07:30 - 08:00 Nao Hamamuki: Asymptotic behavior of solutions to level-set mean curvature flow equations with discontinuous source terms
Motivated by the two-dimensional nucleation of crystal growth, we consider the initial-value problem of the level-set mean curvature flow equation with discontinuous source terms. We discuss uniqueness and existence of viscosity solutions and study the asymptotic shape of solutions. Applying the game-theoretic interpretation for this problem, we also study the asymptotic speed of solutions. This talk is based on a joint work with K. Misu (Hokkaido University).
08:00 - 08:30 Samuel Nordmann: The symmetry of stable solutions of semilinear elliptic equations
Consider a general semilinear elliptic equation with Neumann boundary conditions. A seminal result of Casten, Holland (1978) and Matano (1979) states that, if the domain is convex and bounded, any stable solution is constant. In this talk, we will investigate whether this classification result extends to convex unbounded domains, or to some non-convex domains. These questions involve the geometry of the domain in a rather intricate way. In particular, our results recover and extend some classical results on De Giorgi's conjecture about the classification of stable solutions of the Allen-Cahn equation in $R^n$.
08:30 - 09:00 Cole Graham: Reaction-diffusion equations in the half-space
The interplay between reaction-diffusion evolution and spatial boundary has received a great deal of recent attention. In this talk, we consider an essential example: reaction-diffusion equations in the half-space. Using the maximum principle and the sliding method, we handle a host of reactions (monostable, ignition, and bistable) under a wide class of boundary conditions (Dirichlet and Robin). We consider the existence and uniqueness of steady states, the asymptotic speed of propagation, and the existence of traveling waves. This is joint work with Henri Berestycki.
Wednesday, August 5
07:00 - 07:30 Ryunosuke Mori: Mathematical analysis of a reaction-diffusion model for Neolithic transition in Europe
In 1996, Aoki, Shida and Shigesada proposed a three-component reaction-diffusion model describing the spread of the early farming during the New Stone Age. By numerical simulations and some formal linearization arguments, they concluded that there are four different types of spreading behaviors depending on the parameter values. In this talk, we give theoretical justification to all of the four types of spreading behaviors observed by Aoki et al. We also investigate the case where the motility of the hunter-gatherers is not equal to that of the farmers, which is not discussed in the paper of Aoki et al.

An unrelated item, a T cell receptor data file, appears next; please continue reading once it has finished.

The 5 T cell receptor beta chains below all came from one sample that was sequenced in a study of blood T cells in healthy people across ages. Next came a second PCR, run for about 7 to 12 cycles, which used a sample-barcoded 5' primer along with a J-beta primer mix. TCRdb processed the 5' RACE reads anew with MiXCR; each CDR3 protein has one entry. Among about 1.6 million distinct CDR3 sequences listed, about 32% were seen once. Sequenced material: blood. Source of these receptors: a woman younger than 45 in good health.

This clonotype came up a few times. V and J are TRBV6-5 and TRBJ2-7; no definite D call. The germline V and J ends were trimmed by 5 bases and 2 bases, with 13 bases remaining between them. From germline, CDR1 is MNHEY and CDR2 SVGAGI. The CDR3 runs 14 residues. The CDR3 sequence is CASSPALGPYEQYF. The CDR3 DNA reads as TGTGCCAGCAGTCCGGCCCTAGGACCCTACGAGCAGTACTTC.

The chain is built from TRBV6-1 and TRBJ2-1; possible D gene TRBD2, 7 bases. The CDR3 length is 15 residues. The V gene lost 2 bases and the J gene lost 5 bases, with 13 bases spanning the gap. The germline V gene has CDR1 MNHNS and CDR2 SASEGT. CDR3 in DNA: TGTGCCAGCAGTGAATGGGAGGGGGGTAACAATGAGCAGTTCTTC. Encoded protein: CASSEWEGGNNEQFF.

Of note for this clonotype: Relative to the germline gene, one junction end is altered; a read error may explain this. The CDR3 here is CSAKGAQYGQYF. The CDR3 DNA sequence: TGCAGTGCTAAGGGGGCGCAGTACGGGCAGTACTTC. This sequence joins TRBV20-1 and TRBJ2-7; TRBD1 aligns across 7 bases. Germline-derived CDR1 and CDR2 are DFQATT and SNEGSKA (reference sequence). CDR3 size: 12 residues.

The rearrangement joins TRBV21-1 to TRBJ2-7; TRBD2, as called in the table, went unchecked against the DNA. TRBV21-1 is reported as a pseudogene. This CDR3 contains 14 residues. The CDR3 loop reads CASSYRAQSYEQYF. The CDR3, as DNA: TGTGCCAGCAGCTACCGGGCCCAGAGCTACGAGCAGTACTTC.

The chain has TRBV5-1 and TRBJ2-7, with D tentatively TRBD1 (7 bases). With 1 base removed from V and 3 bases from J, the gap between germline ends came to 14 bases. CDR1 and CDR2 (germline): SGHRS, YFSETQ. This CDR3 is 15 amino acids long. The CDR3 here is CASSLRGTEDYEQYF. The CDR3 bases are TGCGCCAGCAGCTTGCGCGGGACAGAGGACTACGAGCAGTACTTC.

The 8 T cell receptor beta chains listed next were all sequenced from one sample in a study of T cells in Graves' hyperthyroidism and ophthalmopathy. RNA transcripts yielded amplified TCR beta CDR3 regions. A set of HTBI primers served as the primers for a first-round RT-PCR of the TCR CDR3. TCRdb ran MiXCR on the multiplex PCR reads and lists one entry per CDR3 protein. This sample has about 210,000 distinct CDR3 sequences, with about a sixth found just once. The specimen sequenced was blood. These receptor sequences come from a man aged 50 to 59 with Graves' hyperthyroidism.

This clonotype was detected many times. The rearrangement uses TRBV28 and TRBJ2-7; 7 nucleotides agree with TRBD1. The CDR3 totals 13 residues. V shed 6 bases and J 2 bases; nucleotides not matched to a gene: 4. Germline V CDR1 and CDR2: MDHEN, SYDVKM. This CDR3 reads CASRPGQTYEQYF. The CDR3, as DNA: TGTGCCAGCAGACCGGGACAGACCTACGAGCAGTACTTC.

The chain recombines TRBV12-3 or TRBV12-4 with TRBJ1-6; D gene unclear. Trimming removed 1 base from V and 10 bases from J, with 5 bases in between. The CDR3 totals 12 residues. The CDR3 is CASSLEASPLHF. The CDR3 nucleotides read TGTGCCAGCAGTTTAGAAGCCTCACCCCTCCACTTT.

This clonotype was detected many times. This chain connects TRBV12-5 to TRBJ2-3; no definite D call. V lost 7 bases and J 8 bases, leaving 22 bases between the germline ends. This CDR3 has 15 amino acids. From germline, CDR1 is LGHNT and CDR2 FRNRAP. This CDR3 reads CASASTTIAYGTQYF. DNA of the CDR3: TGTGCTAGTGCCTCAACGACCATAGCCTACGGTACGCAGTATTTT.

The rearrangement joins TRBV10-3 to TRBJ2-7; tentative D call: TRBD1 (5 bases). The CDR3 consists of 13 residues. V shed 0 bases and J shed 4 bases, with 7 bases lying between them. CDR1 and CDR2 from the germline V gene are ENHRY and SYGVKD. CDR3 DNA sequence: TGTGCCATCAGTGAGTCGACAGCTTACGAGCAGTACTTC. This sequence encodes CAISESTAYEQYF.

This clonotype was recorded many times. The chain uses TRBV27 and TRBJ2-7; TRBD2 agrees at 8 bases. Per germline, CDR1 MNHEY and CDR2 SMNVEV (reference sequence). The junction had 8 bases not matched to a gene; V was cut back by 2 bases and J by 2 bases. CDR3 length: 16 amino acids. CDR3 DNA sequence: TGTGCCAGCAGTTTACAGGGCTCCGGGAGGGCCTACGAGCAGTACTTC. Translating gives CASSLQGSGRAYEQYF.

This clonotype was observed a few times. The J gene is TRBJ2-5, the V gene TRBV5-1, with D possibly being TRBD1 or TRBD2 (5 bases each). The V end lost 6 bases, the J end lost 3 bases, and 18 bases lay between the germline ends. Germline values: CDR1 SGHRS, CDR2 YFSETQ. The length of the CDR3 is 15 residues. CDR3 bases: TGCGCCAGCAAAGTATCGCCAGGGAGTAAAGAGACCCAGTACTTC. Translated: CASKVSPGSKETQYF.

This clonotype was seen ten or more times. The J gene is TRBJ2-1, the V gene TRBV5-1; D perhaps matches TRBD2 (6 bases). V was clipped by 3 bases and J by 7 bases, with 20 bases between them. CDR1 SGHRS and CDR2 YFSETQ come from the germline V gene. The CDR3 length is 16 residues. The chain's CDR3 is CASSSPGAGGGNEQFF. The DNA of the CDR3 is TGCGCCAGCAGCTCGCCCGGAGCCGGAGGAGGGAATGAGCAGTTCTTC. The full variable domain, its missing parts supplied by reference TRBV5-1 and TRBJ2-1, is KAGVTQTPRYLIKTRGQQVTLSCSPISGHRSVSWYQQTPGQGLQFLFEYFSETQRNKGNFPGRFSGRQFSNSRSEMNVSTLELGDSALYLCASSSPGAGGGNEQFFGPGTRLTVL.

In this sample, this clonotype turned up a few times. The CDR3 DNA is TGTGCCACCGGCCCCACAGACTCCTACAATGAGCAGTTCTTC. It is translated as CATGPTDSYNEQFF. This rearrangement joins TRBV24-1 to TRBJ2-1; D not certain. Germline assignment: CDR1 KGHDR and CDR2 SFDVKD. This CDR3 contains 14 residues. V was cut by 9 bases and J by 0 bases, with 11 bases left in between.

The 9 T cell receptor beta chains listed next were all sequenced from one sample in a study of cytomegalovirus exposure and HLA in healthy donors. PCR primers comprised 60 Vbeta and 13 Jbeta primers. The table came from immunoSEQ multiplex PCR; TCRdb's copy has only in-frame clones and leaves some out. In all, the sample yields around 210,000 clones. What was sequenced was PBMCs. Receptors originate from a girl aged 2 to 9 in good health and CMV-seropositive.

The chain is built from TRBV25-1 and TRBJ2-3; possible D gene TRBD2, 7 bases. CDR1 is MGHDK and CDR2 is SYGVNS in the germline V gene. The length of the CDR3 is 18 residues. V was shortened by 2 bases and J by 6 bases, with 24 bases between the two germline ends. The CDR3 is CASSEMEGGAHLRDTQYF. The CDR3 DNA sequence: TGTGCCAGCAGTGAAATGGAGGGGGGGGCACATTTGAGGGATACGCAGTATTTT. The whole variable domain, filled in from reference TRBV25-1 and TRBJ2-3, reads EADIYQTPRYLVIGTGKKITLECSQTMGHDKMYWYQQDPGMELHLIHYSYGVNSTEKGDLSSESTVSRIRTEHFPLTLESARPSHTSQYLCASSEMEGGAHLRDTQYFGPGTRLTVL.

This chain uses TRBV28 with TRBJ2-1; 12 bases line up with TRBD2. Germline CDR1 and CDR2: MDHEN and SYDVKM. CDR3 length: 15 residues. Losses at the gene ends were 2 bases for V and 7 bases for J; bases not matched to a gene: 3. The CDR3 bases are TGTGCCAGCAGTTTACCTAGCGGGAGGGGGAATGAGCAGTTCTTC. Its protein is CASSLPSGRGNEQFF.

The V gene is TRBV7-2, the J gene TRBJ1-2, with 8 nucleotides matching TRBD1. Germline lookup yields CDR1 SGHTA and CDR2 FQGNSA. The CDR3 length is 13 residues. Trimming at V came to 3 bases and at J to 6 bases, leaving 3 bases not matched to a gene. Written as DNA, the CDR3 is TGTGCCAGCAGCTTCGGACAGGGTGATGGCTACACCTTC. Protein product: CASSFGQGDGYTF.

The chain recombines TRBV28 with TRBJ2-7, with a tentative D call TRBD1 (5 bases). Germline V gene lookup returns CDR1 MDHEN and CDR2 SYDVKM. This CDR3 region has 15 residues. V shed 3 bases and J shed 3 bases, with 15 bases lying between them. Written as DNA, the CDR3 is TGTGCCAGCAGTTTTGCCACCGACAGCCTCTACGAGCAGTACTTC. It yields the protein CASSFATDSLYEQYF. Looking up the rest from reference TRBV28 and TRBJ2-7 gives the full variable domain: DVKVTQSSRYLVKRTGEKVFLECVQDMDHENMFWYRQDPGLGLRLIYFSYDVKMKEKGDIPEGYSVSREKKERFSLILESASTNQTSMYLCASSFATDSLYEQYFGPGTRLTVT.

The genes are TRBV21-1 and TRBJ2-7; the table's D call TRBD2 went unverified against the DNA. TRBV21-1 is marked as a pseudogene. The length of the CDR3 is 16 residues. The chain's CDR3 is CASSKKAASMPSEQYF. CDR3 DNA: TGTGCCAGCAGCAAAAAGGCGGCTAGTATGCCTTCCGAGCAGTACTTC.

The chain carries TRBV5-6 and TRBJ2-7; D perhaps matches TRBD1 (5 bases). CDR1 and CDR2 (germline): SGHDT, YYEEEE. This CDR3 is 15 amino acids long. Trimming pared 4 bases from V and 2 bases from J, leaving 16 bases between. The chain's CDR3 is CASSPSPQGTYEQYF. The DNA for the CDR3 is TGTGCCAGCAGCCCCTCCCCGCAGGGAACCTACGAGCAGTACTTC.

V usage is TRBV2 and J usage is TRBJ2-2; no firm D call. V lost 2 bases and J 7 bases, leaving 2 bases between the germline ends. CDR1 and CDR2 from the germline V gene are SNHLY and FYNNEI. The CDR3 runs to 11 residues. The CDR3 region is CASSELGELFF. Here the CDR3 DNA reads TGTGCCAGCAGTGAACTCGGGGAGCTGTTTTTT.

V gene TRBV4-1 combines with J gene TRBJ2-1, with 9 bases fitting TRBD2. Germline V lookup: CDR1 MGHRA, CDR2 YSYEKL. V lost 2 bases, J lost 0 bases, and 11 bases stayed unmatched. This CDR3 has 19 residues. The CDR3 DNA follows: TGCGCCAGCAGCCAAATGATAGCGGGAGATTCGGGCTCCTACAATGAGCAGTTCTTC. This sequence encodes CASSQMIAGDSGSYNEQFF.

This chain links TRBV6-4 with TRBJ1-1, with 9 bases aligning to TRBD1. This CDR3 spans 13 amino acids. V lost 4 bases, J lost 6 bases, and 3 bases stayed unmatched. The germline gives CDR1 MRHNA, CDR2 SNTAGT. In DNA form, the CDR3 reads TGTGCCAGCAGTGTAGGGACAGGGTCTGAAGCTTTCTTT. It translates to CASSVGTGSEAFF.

07:40 - 08:10 Chang-Hong Wu: Wave propagation in two-species strong competition models
Wave propagation for the two-species Lotka-Volterra competition models has been studied widely. In this talk, we shall focus on the bistable waves and discuss some recent progress.
08:30 - 09:00 Wenxian Shen: Can chemotaxis speed up or slow down the spatial spreading in parabolic-elliptic Keller-Segel systems with logistic source?
This talk is concerned with the spatial spreading speed of the following Keller-Segel chemoattraction system, \begin{equation*}\label{abstract-eq1} \begin{cases} u_t=u_{xx}-\chi(uv_x)_x +u(a-bu),\quad x\in{\mathbb {R}},\\ 0=v_{xx}- \lambda v+\mu u,\quad x\in{\mathbb {R}}, \end{cases} \end{equation*} where $\chi$, $a$, $b$, $\lambda$, and $\mu$ are positive constants, and $u(t,x)$ and $v(t,x)$ represent the population densities of a mobile species and a chemo-attractant, respectively. It is well known that, in the absence of chemotaxis (i.e. $\chi=0$), the population of the mobile species spreads at the asymptotic speed $c_0^*=2\sqrt a$. It will be shown in this talk that the chemotaxis neither speeds up nor slows down the spatial spreading of the mobile species provided that the logistic damping constant $b$ is large relative to the chemotaxis sensitivity coefficient $\chi$.
Thursday, August 6
07:00 - 07:30 Masahiko Shimojo: Convergence to traveling wave for the logarithmic diffusion equation with reaction term (Online)